Several options are available to disabled veterans of the U.S. military to increase monthly income under specific circumstances. Military disability is expressed on a percentage scale. The Physical Evaluation Board determines what disability percentage a veteran has. This determination affects the level of benefits for which the veteran is eligible. For example, a veteran who has not yet accumulated 20 years of active service but has a disability rating of 30 percent or more is eligible for disability retirement.
A veteran's disability retirement pay is figured using either Method A based on percentage of disability or Method B based on the number of years the veteran actively served. The method that results in the most benefits for the veteran is used on an individual basis. Many veterans who qualify for disability income choose to work part time or full time. The VA does not penalize or reduce the disability benefit for those who earn income through employment, provided the disability percentage rating is not too high.
If you are eligible, one way to increase your military disability income is to draw both disability and retirement income simultaneously. The U.S. Department of Veterans Affairs calls this "Concurrent Retirement and Disability Pay," or CRDP for short. The VA automatically enrolls veterans who are eligible for this income. Among the qualifications for eligibility are having a disability rating of 50 percent or more if you are a regular service retiree. According to the VA, certain veterans are eligible for retroactive payments.
Receiving Combat-Related Special Compensation is another way to increase your income if you qualify. This income is tax-free and is provided in addition to other retirement and disability pay you may be receiving. CRSC payments cover disabilities resulting from hazardous duty, armed conflict, war and simulated war. Retroactive payments are available for those who qualify and, as of publication, can go back to June 1, 2003 for service members with 20 years of service. Veterans with less than 20 years of active service who retire on disability have a retroactive date of January 1, 2008.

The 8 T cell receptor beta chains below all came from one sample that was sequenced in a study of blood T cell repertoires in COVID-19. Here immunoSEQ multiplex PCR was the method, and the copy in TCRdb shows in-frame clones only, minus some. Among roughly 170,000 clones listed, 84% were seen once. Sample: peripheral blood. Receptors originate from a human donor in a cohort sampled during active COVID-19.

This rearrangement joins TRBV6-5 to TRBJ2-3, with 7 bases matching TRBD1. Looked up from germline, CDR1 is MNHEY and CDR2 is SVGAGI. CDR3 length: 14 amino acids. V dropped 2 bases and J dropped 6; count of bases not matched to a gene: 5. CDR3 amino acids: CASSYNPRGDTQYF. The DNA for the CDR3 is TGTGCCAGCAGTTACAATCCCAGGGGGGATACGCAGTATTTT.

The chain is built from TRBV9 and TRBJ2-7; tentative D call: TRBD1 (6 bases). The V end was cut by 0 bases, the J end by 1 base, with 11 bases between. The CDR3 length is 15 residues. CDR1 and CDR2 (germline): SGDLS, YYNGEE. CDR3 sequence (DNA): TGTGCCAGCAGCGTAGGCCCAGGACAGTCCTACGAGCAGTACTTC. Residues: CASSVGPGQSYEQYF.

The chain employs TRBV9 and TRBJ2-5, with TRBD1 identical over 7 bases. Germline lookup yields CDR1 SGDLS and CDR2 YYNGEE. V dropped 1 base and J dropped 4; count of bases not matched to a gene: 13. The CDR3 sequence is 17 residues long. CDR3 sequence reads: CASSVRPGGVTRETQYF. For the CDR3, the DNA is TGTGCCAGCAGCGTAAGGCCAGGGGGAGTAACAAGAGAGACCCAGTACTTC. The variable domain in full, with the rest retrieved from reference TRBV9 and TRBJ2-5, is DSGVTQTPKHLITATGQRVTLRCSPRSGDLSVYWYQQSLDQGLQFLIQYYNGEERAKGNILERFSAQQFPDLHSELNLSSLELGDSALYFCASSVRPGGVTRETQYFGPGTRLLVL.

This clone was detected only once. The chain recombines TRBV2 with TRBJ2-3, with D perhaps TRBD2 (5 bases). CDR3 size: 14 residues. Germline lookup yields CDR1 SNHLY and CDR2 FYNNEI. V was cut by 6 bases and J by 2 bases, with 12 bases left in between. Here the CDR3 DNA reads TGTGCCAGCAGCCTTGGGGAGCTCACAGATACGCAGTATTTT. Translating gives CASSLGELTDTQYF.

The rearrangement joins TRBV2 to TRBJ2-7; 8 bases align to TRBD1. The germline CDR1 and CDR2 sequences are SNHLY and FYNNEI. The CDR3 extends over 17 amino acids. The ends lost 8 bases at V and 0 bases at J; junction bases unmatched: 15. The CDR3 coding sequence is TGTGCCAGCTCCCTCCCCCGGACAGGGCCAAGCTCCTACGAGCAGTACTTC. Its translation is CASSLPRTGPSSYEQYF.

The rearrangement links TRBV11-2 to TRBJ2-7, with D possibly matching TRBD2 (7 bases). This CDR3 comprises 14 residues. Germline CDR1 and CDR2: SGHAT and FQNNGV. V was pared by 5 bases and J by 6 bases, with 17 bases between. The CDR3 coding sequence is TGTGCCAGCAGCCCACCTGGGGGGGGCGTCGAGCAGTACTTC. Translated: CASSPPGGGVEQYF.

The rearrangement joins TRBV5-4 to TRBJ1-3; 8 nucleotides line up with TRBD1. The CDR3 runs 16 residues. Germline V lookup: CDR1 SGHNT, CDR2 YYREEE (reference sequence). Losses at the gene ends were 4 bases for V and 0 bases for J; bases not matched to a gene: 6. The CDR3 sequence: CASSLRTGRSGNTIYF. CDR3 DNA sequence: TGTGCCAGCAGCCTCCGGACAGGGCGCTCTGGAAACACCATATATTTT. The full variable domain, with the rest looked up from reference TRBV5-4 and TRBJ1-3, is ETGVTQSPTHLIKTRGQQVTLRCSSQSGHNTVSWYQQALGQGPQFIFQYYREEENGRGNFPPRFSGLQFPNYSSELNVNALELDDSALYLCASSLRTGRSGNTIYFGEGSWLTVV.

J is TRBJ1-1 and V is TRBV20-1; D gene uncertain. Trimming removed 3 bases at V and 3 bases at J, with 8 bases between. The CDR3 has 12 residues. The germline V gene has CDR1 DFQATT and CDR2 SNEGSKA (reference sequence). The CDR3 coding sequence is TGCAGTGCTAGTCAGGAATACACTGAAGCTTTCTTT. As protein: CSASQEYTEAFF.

Veterans classified as unemployable may be eligible to receive disability payments at the 100 percent rate even if the individual's disability percentage rating is lower. Regulations require that the veteran cannot work at "substantially gainful employment" and have a disability rating of 60 percent or greater for one military disability or a combined rating of 70 percent or more for military-related disabilities. The VA defines substantially gainful employment as that which a non-disabled individual could achieve.
You may be eligible to increase your military disability income if you suffered a severe disability or if your spouse is severely disabled or if you have dependents. Special monthly compensation is available for veterans who have suffered such severe disabilities as the loss or use of a limb, loss of sight, hearing in both ears, immobility, and other serious injuries. Veterans with more than one of these severe disabilities are eligible for even higher monthly payments.
The federal government, through the VA, provides low-income veterans with an additional pension. This additional money is available for veterans who suffered a disability after separation from the military. The veteran must have served during a time of war to qualify for this extra income. In addition, only those with severe disabilities are eligible.
Vicki A Benge began writing professionally in 1984 as a newspaper reporter. A small-business owner since 1999, Benge has worked as a licensed insurance agent and has more than 20 years experience in income tax preparation for businesses and individuals. Her business and finance articles can be found on the websites of "The Arizona Republic," "Houston Chronicle," The Motley Fool, "San Francisco Chronicle," and Zacks, among others.